• CAN/CGSB 72.34-2005-Electronic Records as Documentary Evidence
  • CAN/CGSB 72.11.93-Microfilm and Electronic Image as Documentary Evidence.

Yes
No

The response must state the Bidder’s [compliance] with a Yes or No in column “E” and in column “F” provide either the current Statement of Compliance from a qualified independent third party at arm’s length or a statement that the Bidder intends to obtain a Statement of Compliance from an independent third party at arm’s length within six (6) months of contract award.

  1. The Tribunal summarizes Iron Mountain’s response to M3 as follows:
    • Iron Mountain indicated “Yes” in column E;
    • it stated, in column F, that it “Can provide SOC 2 report once NDA signed by Canada. See SOC 3 report in Appendix, which starts on page 43”[8];
    • the SOC3 report was missing from the bid;
    • the SOC2 report was also not provided by Iron Mountain as part of its bid response; and
    • no commitment was made to obtain the required certification in the future.

POSITIONS OF PARTIES

  1. Iron Mountain argued that PWGSC’s evaluation of its bid as non-responsive was improper, as it introduced undisclosed evaluation criteria. Additionally, Iron Mountain argued that its bid was not conditional, although its proposal required that PWGSC execute an NDA before it provided a document referenced therein. Iron Mountain submitted that its request for an NDA could not have made its proposal a conditional bid, as it was not something that it could enforce without PWGSC’s consent. Iron Mountain stated that it would still have provided the SOC2 report to comply with M3 even if PWGSC had refused to sign the NDA.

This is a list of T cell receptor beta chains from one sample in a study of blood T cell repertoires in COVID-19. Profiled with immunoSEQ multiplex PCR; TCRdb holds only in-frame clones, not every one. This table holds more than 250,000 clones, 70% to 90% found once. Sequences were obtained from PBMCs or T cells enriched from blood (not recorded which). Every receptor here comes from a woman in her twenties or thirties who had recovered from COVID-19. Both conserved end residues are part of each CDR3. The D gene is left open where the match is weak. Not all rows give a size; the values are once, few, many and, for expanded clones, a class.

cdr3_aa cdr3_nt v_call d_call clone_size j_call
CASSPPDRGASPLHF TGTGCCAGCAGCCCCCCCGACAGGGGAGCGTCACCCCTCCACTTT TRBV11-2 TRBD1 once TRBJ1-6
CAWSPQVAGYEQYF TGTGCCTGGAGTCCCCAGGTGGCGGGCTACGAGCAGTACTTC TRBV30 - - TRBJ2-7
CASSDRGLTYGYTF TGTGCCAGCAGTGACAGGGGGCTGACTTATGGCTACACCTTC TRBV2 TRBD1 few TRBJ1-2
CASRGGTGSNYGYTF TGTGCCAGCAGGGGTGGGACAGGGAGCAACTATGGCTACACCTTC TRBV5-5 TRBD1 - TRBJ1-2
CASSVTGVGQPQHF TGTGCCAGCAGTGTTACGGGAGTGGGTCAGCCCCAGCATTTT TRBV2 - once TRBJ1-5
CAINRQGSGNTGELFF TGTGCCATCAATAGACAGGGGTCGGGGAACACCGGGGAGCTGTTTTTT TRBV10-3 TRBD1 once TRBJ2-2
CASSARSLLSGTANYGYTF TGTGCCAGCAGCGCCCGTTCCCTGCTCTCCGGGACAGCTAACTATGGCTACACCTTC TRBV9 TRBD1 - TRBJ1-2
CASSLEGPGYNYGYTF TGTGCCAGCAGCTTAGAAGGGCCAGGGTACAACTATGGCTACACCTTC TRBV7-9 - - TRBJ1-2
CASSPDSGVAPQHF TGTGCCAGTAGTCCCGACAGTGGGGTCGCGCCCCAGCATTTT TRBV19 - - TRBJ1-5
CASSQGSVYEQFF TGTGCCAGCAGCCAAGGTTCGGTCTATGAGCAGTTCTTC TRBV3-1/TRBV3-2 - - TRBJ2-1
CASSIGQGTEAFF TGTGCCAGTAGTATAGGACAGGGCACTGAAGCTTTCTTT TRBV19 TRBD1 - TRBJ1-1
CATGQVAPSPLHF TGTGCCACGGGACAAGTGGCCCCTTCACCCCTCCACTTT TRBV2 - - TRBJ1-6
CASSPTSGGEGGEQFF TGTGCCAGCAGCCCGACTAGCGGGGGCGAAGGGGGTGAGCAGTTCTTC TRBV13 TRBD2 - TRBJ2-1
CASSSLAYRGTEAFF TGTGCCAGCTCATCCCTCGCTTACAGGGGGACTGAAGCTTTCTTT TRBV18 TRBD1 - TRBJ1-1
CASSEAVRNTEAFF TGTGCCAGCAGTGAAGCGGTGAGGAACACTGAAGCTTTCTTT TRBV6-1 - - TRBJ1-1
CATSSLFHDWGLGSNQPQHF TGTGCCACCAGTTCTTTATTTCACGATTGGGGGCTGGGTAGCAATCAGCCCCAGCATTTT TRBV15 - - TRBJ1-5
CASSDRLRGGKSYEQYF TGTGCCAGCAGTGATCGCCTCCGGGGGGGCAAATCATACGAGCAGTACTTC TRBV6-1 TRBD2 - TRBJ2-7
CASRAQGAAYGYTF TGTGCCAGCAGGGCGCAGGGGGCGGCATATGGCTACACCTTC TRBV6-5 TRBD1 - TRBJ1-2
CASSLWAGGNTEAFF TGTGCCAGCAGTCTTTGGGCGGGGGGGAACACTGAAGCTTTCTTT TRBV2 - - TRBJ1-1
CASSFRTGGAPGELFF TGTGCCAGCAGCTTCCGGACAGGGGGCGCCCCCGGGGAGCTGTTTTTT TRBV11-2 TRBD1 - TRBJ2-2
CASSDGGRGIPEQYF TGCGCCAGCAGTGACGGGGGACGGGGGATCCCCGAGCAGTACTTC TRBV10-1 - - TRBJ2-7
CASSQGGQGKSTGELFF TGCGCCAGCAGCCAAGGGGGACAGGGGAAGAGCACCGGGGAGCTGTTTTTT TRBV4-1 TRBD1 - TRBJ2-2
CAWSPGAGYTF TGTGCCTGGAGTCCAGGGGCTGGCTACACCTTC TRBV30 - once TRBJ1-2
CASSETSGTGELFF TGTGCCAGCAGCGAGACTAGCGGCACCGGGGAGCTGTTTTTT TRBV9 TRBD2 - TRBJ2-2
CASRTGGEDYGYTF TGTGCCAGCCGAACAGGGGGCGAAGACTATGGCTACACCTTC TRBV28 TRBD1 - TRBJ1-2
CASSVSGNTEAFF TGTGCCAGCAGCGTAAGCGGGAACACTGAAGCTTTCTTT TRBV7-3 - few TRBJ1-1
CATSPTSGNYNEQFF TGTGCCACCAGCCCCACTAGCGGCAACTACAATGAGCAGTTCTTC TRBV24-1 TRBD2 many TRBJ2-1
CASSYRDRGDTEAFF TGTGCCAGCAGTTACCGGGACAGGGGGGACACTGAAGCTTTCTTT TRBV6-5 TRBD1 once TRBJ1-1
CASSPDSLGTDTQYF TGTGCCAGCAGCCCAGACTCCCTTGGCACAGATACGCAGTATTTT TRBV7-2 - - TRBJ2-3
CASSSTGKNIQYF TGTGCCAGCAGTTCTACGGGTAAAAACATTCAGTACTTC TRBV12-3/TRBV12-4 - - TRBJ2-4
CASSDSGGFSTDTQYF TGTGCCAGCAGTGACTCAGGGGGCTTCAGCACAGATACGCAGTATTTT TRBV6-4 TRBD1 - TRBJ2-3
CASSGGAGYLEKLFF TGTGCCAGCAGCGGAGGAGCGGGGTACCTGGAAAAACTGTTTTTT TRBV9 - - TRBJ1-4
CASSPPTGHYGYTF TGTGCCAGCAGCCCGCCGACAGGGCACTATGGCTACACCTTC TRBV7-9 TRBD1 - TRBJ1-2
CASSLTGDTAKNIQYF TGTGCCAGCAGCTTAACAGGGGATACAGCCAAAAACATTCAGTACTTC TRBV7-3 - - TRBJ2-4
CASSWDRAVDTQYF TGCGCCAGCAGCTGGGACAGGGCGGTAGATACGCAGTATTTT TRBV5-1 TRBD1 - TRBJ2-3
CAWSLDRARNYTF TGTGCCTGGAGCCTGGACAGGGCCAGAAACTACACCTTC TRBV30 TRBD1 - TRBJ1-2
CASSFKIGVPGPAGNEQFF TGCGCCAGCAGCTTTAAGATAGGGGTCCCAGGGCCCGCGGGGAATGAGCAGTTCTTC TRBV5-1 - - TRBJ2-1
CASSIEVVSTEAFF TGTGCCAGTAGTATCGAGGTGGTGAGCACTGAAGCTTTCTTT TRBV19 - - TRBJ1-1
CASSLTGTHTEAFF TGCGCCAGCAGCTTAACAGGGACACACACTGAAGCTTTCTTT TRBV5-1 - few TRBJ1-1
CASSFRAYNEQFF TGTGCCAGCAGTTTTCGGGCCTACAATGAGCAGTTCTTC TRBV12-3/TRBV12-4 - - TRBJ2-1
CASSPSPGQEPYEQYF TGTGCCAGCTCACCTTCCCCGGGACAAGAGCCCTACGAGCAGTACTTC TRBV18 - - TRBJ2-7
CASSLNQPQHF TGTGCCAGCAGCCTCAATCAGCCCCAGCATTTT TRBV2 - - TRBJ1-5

2. PWGSC’s position is that Iron Mountain’s bid was non-compliant, as it did not respond to column “F” and thus was non-responsive to M3. Additionally, PWGSC argued that Iron Mountain’s bid was improperly conditional on the execution of an NDA by PWGSC, which was not contemplated by the RFP. PWGSC submitted that the language used by Iron Mountain did not amount to a request, but rather was a condition of providing the SOC2 report, which rendered Iron Mountain’s bid non-compliant.

ANALYSIS

  1. The matter at issue is whether the evaluation in this procurement was unreasonable. To find the complaint to be valid, the Tribunal must find that the evaluators acted unreasonably and, therefore, that the procurement was conducted in a manner contrary to Article 506(6) of the Agreement on Internal Trade,[9] Article 1015(4) of the North American Free Trade Agreement[10] and the similar provisions of the other trade agreements.

Introduction

  1. Subsection 30.14(1) of the CITT Act requires that, in conducting an inquiry, the Tribunal limit its considerations to the subject matter of the complaint. At the conclusion of the inquiry, the Tribunal must determine whether the complaint is valid on the basis of whether the procedures and other requirements prescribed in respect of the designated contract have been observed. Section 11 of the Regulations provides that the Tribunal is required to determine whether the procurement was conducted in accordance with the applicable trade agreements, which, in this case, are NAFTA, the AIT, the Agreement on Government Procurement,[11] the Canada-Chile Free Trade Agreement,[12] the Canada-Peru Free Trade Agreement,[13] the Canada-Colombia Free Trade Agreement,[14] the Canada-Panama Free Trade Agreement,[15] the Canada‑Honduras Free Trade Agreement[16] and the Canada-Korea Free Trade Agreement.[17]